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Earlier this year, we stopped by Artnia, the café run by video game publisher Square Enix, to munch on buster sword chocolates and drink material cocktails. Just as you’d expect from the company behind some of Japan’s biggest RPG franchises, though, there’s now an upgraded sequel, the Eorzea Café, with an even larger menu of Final Fantasy themed foods.

Led by our sense of adventure and gnawing appetite, we journeyed to the strange and wonderful land of Tokyo’s Akihabara to check it out.

Sort of like how Final Fantasy’s original developer, Square, eventually merged with software house Enix, the Eorzea Café is a joint project between Square Enix and Pasela, operator of Tokyo’s classiest karaoke chain. The restaurant is located on the second floor of one of Pasela’s complexes in Akihabara.

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Artnia’s simple, understated design doesn’t exactly scream “fantasy adventure,” but the Eorzea Café’s source material is immediately apparent. With weaponry and maps adorning the walls, it feels like a tavern or guild house that valiant warriors would gather in before setting out to slay mighty monsters and search for mythic artifacts.

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▼ There’s even a quintet of friendly Moogles.

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▼ There’s no rule that says this one can’t be friendly and drunk at the same time.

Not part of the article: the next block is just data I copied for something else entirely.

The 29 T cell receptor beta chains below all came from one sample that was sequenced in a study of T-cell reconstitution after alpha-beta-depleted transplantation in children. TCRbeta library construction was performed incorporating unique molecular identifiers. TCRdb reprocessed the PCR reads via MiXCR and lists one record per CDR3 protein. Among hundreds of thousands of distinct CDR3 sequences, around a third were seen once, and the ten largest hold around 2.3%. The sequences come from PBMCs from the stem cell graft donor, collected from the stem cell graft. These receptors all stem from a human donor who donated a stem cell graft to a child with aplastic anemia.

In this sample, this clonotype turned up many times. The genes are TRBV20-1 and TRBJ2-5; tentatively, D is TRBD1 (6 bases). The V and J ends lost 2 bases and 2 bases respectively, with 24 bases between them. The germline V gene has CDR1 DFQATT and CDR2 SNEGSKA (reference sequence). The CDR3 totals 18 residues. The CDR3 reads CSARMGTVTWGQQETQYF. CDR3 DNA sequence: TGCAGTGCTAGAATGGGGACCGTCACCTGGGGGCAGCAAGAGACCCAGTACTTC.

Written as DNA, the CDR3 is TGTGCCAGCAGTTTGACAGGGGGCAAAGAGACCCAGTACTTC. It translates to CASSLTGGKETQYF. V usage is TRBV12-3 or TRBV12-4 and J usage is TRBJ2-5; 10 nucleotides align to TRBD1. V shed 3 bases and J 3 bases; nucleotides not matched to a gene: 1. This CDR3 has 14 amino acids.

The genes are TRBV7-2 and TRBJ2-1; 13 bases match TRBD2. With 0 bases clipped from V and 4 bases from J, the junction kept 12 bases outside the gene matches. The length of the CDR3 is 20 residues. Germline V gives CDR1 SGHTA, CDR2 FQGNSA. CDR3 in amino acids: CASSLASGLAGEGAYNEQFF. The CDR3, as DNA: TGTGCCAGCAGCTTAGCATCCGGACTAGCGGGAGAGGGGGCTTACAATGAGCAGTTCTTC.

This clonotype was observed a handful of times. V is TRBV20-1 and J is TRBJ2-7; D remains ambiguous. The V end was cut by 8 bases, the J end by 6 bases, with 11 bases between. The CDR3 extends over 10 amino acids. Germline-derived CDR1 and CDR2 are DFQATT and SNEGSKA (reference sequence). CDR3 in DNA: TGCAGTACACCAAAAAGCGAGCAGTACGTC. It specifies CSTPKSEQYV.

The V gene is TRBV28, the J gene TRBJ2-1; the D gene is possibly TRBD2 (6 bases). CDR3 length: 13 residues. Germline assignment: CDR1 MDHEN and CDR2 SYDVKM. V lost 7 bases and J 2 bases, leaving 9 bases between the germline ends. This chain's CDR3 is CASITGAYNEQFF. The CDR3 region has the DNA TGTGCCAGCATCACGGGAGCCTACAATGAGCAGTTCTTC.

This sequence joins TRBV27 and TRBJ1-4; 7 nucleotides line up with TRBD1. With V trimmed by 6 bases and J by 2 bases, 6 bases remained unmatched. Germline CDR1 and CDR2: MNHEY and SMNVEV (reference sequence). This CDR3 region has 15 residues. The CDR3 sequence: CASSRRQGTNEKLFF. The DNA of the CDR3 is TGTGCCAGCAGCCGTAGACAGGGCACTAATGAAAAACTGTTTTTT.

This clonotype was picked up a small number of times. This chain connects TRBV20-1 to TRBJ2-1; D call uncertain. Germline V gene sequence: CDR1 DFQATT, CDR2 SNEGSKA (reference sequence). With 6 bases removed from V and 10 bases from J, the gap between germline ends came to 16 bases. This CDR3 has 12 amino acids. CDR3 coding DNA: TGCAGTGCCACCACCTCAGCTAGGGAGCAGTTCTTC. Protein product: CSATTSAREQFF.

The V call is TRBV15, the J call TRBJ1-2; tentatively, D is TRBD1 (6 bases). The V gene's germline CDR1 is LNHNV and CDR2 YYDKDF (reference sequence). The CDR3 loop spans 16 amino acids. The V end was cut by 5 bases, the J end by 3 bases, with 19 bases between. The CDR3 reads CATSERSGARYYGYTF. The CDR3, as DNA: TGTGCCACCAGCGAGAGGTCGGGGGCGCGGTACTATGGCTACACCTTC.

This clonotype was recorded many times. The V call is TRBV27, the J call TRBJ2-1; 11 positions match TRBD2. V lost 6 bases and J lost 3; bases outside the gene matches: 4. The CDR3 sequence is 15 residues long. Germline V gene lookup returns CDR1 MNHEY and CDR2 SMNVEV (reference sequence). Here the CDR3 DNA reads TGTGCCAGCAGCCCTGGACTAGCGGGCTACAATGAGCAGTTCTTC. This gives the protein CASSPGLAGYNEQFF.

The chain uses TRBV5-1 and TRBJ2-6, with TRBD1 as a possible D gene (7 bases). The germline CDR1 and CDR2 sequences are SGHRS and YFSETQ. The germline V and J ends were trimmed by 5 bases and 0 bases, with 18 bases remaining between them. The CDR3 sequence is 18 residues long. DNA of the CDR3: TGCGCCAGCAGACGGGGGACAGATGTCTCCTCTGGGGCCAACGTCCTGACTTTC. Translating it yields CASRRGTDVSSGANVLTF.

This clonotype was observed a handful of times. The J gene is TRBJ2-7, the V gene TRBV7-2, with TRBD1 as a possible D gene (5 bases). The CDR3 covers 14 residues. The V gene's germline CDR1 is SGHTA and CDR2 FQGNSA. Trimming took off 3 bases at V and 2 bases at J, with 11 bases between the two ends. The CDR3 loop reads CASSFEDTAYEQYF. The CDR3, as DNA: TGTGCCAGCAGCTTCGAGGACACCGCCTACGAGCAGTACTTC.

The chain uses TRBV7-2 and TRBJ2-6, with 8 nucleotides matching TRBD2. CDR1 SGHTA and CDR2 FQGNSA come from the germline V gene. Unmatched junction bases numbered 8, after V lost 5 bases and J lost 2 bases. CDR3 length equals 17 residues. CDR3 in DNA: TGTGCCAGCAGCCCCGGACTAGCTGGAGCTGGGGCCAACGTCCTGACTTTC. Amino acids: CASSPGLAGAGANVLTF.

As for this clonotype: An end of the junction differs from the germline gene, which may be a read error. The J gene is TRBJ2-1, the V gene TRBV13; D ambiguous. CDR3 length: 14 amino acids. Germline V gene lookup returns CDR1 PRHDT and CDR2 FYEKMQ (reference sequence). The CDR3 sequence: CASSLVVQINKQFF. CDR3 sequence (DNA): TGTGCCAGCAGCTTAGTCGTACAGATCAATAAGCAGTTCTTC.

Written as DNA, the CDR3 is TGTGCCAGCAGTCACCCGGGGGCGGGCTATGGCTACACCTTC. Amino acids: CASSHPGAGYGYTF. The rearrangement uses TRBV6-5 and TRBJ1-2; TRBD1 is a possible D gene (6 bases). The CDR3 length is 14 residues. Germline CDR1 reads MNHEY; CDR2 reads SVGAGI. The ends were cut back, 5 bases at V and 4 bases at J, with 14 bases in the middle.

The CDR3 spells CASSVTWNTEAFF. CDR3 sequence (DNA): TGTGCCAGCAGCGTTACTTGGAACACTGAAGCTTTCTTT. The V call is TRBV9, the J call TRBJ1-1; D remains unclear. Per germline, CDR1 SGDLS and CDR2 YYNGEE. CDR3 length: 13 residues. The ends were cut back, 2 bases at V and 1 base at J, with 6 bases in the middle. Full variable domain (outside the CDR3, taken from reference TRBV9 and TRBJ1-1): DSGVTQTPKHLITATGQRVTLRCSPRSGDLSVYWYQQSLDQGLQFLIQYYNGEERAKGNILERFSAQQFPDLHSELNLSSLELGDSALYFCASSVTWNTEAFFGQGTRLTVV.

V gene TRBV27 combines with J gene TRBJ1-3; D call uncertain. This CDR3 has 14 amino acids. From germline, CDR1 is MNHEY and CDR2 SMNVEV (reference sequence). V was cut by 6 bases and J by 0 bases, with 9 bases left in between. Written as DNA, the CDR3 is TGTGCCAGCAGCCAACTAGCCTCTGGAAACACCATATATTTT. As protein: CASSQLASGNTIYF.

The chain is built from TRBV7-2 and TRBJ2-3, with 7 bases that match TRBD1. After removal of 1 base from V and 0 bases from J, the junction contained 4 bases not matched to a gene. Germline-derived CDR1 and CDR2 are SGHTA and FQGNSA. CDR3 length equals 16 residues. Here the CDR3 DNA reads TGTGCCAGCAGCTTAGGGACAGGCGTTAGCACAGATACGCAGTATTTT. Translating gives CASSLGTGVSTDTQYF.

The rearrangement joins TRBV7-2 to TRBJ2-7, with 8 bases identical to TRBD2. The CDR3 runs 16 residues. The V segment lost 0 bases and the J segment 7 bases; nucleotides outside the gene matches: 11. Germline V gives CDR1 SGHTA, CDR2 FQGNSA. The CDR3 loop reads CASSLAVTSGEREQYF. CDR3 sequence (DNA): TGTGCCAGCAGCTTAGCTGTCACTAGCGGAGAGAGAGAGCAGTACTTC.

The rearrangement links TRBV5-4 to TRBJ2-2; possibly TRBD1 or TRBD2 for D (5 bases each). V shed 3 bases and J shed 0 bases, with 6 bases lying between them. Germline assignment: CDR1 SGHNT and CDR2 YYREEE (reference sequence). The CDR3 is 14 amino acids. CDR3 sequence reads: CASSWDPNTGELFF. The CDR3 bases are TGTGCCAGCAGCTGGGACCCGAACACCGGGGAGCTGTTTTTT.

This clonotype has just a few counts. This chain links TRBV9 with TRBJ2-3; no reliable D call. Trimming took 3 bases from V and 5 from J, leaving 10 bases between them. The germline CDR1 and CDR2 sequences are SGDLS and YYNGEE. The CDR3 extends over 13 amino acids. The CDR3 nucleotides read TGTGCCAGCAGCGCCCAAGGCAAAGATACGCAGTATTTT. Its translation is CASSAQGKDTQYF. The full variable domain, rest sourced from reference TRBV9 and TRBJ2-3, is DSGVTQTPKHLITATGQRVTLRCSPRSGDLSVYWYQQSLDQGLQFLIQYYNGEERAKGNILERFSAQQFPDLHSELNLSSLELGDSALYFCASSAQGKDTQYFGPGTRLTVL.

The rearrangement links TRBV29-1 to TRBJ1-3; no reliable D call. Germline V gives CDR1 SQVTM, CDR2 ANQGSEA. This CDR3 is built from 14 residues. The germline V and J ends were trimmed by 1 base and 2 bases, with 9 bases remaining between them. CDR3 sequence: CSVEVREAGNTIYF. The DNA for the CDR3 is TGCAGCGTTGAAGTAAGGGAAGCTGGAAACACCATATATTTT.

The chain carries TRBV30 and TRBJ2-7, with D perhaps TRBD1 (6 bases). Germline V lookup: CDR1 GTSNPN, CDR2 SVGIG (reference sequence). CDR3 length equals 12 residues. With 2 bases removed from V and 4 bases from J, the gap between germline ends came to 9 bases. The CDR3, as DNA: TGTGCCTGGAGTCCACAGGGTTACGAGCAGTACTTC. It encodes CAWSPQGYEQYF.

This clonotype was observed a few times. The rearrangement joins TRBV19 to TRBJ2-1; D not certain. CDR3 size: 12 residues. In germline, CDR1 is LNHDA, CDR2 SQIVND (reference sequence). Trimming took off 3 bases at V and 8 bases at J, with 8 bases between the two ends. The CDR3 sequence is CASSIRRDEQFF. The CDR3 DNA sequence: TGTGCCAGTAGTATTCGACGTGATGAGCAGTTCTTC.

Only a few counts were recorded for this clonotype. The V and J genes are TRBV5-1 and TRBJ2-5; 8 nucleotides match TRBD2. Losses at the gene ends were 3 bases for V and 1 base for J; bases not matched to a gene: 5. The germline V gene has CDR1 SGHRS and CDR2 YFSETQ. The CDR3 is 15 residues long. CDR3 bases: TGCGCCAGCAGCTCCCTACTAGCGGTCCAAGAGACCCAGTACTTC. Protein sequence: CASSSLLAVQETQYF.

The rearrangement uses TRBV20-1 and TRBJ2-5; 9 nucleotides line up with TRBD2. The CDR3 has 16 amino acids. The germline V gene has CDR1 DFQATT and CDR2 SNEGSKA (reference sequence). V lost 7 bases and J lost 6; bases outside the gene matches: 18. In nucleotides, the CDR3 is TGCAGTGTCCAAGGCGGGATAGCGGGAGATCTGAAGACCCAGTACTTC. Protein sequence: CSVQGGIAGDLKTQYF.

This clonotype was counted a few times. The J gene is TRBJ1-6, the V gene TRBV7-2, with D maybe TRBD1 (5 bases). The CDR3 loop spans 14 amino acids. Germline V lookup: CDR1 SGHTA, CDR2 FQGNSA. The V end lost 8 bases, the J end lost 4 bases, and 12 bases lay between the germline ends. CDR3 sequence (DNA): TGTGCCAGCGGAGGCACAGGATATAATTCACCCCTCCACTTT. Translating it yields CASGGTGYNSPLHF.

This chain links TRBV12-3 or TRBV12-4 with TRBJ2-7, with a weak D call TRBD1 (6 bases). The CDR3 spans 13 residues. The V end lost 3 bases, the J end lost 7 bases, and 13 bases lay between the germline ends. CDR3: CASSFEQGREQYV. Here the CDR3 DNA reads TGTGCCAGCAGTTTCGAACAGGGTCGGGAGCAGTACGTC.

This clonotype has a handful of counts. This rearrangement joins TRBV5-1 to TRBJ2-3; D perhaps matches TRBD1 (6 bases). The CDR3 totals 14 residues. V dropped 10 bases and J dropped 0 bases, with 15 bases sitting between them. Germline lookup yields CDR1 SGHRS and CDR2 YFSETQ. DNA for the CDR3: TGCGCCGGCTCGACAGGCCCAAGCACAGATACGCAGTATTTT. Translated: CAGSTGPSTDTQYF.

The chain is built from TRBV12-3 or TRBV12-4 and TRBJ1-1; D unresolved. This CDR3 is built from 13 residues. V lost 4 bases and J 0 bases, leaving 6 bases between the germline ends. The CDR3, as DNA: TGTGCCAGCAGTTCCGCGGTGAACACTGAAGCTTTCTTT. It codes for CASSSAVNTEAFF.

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Getting into the Eorzea Café can be a bit of a quest in itself, though. It’s not the biggest restaurant, and on top of that, there’re only four seatings a day, at 11:30 a.m., and 2, 4:30, and 7 p.m. Pasela starts handing out passes daily at 10 a.m., and they tend to all be gone before 11:30.

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If you’re not in a position to go early and snag a pass, there’s a second option, which is to make a reservation through the ticketing service at Lawson convenience stores. There’s a charge of 1,000 yen (US $9.10) per person, which includes one drink. Since the drinks on the menu are mostly around 750 yen, that means you’re essentially paying a 250-yen ($2.27) service fee, but this is the surest method to make sure you get a seat, and currently the only way you can make a reservation days in advance.

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Speaking of the menu, it’s filled with illustrations from, and tie-ins to, the Final Fantasy franchise, such as the swordsman’s sausage plate and onion shield, served with a long sword-shaped dagger, or the Malboro pasta, which is loaded with garlic to ensure your breath ends up not far from the toxic Final Fantasy plant monster’s.

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▼ Relax, the Chocobo dish isn’t fried chicken, it’s just vegetable quiche.